Riboflavin (Vitamin B2) is a water-soluble vitamin that is a cofactor for many enzymes in the body. To put it in simpler terms: riboflavin is vitally important!
Riboflavin is a ribose sugar bound to a flavin molecule. It is the precursor to FMN (flavin mononucleotide) and FAD (flavin adenine dinucleotide), which are coenzymes involved in numerous vital functions in our bodies. FAD is essential to the electron transport chain which is how your body produces energy in the mitochondria. FAD is also involved in detoxification as a cofactor for some CYP450 enzymes as well as for glutathione recycling.[ref]
Riboflavin also helps convert tryptophan to niacin, which in turn helps the body with vitamin B6.[ref]
Riboflavin is found in dairy products, eggs, liver, enriched flour, and in minor amounts in other foods. The US RDA is 1.6mg for adults, and most people are estimated to meet this with their daily food consumption. If you don’t eat dairy, eggs, or liver, you may want to track your daily riboflavin consumption for a few days to see if you are getting the normal amount. Cronometer is a free online app that is great for keeping track of nutrients.
Riboflavin is absorbed from foods as they are broken down in the upper part of the small intestines. Excess riboflavin is excreted out through the kidneys and makes your pee yellow. [ref]
What are the signs of riboflavin deficiency?
Dietary insufficiency can cause angular cheilitis (cracks at the corners of the mouth), anemia, burning mouth, sore throat, and vision issues. A lack of riboflavin can also cause problems with iron absorption, leading to anemia. People more likely to suffer from riboflavin deficiency include the elderly, women on birth control, vegans, and alcoholics. Riboflavin is also being investigated and used for cataracts.[ref][ref]
There is no known toxicity for taking too much riboflavin and there is not a safe upper limit set in the US.[ref]
There are several genetic variants that can cause an increased need for riboflavin.
This fairly common variant causes a change in the shape of the MTHFR (methylenetetrahydrofolate reductase) protein that decreases its ability to bind to FAD.[ref] If you have high homocysteine (a marker for heart disease risk), a couple of studies show that adding riboflavin lowers homocysteine levels in those with the A/A genotype. [ref][ref] Other research points to riboflavin lowering homocysteine levels only if vitamin B6 levels are adequate.[ref]
For those with the A/A genotype and high blood pressure, riboflavin (1.6 mg/day) lowered systolic blood pressure by 5 – 13 mmHg. That is actually a pretty significant decrease from simply adding vitamin B2![ref]
Check your genetic data for rs1801133 (23andMe v4, v5; AncestryDNA):
FMO3 (flavin-containing monooxygenase 3) variants can cause a decrease in the FMO3 enzyme, which breaks down certain nitrogen-containing amines and some sulfur-containing compounds. FMO3 is the primary way that the body breaks down trimethylamine. Decreased FMO3 activity can cause an increase in trimethylamine, which causes a fishy smelling body odor.[ref] Some people with mild FMO3 variants are helped with riboflavin.[ref]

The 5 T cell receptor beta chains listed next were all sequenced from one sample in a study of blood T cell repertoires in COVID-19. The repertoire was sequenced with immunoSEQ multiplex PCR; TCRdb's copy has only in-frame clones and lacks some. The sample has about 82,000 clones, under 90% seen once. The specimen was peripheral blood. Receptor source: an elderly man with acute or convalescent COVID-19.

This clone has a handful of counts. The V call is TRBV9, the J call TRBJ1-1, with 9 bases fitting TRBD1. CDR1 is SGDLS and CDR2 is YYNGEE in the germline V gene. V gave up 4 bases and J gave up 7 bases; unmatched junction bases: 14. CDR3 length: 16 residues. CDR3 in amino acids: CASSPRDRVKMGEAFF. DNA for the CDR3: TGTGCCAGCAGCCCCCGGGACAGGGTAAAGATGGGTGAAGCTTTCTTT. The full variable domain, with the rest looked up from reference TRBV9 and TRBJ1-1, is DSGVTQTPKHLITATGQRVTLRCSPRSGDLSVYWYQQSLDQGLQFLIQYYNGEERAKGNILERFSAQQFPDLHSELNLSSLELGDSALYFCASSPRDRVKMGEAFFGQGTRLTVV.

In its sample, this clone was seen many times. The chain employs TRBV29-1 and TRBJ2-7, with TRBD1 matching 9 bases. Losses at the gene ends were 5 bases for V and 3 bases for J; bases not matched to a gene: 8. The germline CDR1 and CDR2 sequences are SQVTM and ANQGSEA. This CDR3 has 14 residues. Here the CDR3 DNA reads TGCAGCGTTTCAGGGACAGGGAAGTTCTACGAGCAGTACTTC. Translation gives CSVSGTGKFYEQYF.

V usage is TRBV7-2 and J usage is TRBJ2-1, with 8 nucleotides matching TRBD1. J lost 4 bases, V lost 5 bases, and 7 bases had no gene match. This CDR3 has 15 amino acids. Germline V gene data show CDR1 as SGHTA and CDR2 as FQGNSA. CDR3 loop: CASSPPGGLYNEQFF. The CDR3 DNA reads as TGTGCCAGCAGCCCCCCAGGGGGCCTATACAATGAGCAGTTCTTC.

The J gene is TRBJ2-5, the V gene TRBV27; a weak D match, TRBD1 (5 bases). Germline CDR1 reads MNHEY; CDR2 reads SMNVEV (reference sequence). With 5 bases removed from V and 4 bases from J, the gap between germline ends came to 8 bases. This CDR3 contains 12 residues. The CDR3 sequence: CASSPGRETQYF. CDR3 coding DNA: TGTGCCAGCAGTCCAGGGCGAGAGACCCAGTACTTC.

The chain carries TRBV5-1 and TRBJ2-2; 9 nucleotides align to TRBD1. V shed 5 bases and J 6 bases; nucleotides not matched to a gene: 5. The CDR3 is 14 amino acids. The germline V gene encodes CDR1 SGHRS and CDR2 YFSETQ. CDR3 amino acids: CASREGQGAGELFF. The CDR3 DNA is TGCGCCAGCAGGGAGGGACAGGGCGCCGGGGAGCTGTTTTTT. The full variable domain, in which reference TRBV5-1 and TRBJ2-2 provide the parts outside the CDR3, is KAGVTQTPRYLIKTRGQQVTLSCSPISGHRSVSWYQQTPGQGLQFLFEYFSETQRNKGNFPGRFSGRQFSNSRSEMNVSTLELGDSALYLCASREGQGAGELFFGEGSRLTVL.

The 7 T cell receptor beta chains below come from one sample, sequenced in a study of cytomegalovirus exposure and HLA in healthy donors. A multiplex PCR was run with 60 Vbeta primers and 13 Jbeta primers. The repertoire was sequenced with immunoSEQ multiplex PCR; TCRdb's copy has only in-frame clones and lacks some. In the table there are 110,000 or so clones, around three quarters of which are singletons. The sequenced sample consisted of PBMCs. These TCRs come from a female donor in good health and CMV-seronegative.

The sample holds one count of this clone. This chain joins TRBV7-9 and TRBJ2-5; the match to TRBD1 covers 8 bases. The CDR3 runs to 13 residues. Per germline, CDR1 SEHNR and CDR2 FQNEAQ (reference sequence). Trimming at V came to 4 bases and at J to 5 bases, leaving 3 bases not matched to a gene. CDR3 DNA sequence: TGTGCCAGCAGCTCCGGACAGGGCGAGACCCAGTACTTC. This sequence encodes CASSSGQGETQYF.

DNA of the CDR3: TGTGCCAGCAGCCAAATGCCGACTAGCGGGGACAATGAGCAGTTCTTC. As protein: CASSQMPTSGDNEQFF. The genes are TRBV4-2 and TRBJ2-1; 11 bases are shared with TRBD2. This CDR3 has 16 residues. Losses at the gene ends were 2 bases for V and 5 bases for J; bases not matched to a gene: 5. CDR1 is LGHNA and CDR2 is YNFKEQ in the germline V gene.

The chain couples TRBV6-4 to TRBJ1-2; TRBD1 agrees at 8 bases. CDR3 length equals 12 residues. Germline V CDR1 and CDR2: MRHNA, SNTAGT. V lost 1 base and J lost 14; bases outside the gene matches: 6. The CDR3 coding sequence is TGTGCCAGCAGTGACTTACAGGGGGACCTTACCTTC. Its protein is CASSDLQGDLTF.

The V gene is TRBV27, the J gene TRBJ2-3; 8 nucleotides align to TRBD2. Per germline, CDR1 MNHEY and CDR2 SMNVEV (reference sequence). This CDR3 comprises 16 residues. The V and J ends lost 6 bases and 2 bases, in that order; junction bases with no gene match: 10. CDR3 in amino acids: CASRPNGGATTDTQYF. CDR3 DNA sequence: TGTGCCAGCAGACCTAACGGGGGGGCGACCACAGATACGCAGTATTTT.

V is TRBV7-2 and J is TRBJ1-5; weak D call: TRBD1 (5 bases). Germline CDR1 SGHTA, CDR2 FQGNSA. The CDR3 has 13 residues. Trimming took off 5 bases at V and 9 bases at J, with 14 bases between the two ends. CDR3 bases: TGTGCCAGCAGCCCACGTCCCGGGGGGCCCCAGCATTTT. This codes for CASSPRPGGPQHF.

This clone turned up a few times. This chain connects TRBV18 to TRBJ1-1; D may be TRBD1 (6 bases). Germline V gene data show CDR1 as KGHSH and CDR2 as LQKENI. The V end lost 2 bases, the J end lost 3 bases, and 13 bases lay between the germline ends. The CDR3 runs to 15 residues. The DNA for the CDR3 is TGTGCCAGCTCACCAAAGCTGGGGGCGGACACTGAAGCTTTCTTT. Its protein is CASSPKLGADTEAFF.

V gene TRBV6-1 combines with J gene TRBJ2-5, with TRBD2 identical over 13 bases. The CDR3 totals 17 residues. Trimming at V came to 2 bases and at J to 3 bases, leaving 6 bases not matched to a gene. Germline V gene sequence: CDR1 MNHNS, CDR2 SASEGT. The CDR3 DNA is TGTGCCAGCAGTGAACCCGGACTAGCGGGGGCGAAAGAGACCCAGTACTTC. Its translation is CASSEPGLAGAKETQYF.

These first four variants are more significant reductions in enzyme activity and are linked to TMAU (fish odor or strong body odor). Note that 23andMe doesn’t cover all the FMO3 variants that decrease the function.
Check your genetic data for rs28363581 (23andMe v5 only; ):
Check your genetic data for rs3832024 (23andMe v5):
Check your genetic data for rs61753344 (23andMe v4, v5: AncestryDNA):
Check your genetic data for rs1736557 (23andMe v4, v5; AncestryDNA):
Check your genetic data for rs2266780 (23andMe v4, v5; AncestryDNA):
Check your genetic data for rs2266782 (23andMe v4, v5; AncestryDNA):
Check your genetic data for rs909530 (23andMe v4 only ):
Check your genetic data for rs909531 (23andMe v4 only):
The electron transport chain is how your body produces most of its energy, in the form of A/TP, in the mitochondria of all of your cells. This process is dependent on the FAD molecule, which is a flavin-containing molecule. ETFDH codes for the electron-transferring-flavoprotein dehydrogenase, an enzyme that transfers electrons from FAD within the electron transport chain. There are a few rare mutations that disrupt this enzyme, causing decreased energy production.[ref]
Check your 23andMe data for i5007876 v4 only(rs121964954 for other genetic data)
Gene: SLC52A3 (Riboflavin transporter, also known as C20Orf54)
The mutation listed below is possibly pathogenic for Brown-Vialetto-Van Laere, a rare neurological condition which is often normalized by high dose riboflavin. [ref]
Check your 23andMe data for i5008314 (rs267606684, A)
Gene: SLC25A32 (encodes the mitochondrial FAD transporter)
Check your 23andMe data for rs147014855 (v4 only)
Diet and Supplements: